Experience -- You need not have fostered in the past. However, some experience with dogs is good to have. If you have experience with a particular breed of dog, it would make sense to foster that breed; the breed's rescue group will be delighted to know about you. Depending on the rescue organization with which you work, you may be asked to do some simple re-training with the dog, and, to this end, may be asked to enroll in a dog training class. If you are a first-time foster, the shelter or rescue organization with which you work will help in deciding which dog would be best for your situation and what information on dog behavior and training will be useful to you.
Financial Resources -- It is always helpful if you can cover the cost of food and incidentals for the senior dog you foster. In general, the rescue organization pays for medical expenses.
Transportation Resources -- Although not absolutely necessary, it is always helpful if you can provide transportation to adoption fairs or other venues where the dog can meet potential adopters.
Equipment -- A leash and collar is often provided by the rescue organization; however, you may wish to have another set or two on hand. Food and water bowls are necessary, and, to be sure the dog stays well hydrated, you may want to have a water bowl in more than one location. If you already have a dog bed, that's great. If not, old blankets and towels can make up into a comfortable place for the dog to sleep.
What if you already have another pet or pets?
Many people with another pet or pets foster animals. A rescue organization usually has information on the ability of their dogs to get along with other animals. And, of course, you will know about your own pets' abilities to adjust to a visiting senior dog.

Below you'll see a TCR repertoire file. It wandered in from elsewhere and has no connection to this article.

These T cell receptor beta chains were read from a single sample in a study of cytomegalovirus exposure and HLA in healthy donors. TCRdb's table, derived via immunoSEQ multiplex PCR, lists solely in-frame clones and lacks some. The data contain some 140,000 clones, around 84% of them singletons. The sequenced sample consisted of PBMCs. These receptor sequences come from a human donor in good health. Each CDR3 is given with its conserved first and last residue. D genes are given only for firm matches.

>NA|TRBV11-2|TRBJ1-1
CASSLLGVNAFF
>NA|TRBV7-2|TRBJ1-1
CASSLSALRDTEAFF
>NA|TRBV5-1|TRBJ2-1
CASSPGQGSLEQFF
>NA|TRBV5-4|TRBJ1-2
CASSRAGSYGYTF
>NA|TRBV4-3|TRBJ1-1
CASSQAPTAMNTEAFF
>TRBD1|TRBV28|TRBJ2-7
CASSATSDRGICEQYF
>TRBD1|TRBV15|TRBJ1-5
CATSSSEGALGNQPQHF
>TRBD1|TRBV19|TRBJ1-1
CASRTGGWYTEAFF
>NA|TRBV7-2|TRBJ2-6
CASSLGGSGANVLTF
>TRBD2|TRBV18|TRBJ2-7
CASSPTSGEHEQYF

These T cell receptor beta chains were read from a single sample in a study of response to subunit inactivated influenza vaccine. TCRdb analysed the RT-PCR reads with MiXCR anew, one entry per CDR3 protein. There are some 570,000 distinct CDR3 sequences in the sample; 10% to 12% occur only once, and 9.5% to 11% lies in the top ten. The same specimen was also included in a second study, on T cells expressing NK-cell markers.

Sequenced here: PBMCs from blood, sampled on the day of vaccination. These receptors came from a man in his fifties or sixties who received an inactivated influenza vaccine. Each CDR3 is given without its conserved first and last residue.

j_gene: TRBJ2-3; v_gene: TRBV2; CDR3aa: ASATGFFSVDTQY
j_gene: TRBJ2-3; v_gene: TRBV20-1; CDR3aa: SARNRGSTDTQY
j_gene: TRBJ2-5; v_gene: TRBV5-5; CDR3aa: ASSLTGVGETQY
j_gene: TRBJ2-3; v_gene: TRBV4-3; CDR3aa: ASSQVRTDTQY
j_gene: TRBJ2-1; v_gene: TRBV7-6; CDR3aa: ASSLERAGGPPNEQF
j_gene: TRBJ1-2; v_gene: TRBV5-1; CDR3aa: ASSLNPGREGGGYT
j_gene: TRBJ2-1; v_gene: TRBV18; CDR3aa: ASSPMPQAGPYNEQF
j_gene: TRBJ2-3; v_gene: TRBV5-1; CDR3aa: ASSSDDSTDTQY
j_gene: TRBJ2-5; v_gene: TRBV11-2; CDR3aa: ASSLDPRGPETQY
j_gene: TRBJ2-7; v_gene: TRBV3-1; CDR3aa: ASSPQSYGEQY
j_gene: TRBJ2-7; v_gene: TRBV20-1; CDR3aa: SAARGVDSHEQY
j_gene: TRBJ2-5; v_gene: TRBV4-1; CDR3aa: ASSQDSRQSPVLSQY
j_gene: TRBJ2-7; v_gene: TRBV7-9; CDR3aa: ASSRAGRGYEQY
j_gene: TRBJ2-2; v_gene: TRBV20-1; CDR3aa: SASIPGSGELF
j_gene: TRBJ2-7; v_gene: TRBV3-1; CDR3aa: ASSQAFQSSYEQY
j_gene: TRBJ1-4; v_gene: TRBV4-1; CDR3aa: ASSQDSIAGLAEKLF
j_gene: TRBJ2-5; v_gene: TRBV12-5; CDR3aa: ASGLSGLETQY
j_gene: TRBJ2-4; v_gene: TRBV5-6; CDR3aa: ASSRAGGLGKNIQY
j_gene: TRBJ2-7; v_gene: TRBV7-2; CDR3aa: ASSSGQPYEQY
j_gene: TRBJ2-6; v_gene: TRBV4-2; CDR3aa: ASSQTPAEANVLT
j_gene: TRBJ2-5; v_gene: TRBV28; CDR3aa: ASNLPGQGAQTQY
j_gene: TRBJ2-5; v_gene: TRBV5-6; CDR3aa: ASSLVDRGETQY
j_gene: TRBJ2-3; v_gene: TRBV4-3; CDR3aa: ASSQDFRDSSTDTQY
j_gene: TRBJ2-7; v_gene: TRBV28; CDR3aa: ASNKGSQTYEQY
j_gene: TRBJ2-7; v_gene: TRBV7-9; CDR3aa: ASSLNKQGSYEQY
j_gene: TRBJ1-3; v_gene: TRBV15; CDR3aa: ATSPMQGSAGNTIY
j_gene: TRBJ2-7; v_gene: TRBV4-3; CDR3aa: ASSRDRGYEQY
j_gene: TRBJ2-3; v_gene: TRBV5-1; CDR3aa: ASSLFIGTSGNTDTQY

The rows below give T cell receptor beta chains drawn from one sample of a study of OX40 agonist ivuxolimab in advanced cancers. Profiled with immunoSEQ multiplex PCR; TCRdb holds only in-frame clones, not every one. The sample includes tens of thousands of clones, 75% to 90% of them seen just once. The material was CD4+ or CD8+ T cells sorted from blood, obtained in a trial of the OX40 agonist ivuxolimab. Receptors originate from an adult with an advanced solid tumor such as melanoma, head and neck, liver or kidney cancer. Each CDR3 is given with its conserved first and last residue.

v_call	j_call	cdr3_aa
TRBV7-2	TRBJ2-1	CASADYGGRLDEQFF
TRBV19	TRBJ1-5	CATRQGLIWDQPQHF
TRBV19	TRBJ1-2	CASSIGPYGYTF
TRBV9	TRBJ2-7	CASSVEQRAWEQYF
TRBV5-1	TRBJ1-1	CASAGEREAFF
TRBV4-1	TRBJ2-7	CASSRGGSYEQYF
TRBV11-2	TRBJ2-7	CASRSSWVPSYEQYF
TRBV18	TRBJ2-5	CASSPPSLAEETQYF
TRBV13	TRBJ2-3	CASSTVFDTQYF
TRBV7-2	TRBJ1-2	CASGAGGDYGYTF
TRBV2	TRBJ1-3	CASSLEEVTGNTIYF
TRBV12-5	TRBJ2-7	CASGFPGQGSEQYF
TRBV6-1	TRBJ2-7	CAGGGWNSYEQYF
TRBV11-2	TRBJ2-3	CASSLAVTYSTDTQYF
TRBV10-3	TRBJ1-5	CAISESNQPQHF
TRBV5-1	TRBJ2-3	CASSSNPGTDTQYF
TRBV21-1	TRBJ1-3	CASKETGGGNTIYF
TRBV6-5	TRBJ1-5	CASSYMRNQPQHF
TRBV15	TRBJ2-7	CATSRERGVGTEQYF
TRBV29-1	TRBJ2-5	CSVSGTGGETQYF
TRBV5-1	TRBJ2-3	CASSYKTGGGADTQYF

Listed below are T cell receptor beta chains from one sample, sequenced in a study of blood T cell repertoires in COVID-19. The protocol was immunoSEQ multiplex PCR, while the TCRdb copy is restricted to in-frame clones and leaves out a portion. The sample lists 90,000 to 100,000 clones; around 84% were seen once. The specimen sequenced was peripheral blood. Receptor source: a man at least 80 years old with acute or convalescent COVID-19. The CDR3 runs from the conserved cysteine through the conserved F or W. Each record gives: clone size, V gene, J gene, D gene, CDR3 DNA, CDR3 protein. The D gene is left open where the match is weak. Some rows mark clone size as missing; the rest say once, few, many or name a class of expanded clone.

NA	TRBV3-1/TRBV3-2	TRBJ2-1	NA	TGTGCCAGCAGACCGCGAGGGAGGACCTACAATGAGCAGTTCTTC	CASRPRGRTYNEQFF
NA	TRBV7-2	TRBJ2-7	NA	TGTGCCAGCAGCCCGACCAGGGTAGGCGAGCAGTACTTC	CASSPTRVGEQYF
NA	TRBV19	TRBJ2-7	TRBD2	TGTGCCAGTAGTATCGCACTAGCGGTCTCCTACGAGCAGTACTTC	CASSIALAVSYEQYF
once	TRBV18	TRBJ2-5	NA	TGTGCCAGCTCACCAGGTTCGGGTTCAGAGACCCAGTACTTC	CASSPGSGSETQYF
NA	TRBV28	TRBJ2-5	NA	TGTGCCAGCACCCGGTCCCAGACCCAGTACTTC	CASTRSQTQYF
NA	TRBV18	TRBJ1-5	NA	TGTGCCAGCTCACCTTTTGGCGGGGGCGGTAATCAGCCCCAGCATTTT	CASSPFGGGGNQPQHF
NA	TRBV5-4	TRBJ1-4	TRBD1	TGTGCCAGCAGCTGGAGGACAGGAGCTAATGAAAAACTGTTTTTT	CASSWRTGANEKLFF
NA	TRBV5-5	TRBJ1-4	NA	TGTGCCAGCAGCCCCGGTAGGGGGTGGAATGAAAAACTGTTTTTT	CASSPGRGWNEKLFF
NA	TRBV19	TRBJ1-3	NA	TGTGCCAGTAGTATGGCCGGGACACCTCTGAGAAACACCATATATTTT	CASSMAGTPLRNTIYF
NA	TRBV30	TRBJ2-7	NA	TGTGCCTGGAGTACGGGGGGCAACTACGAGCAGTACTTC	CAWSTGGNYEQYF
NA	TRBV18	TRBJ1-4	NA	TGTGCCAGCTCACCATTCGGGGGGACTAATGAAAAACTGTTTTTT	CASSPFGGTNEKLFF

How long will it take for a foster dog to get adopted?
Small senior dogs tend to find new homes more quickly than larger ones. Another important factor is the amount of exposure the dog gets in adoption venues. Classified ads, internet ads and pet adoption days week-ends all increase exposure and can shorten the time it takes to find a senior dog a new home.
If you, as a foster, can take on the task of promoting the dog you are caring for and can go to adoption fairs and spread the word about the dog, this will help immeasurably in locating a new home.
Suppose something comes up and you can no longer foster the dog you've taken into your home?
It's understandable that unforeseen events might occur, making it impossible for you to continue caring for a dog you've agreed to foster. However, moving a senior dog around from place to place is detrimental, and, most rescue organizations agree, can seriously affect the dog's future. When you decide to foster, you should be in a position to make the commitment wholeheartedly and with no foreseeable interruptions until the dog finds a new home.
What if you get attached to the senior dog you foster?
It is not uncommon to become attached to a dog you are fostering and to have trouble giving up the dog. It seems to make people feel better to know that releasing the dog to a new, loving home enables them to again take in and give a chance at life to another senior dog. Of course, if you absolutely cannot see yourself giving up the dog and can accommodate her in your home, you may want to consider adopting her.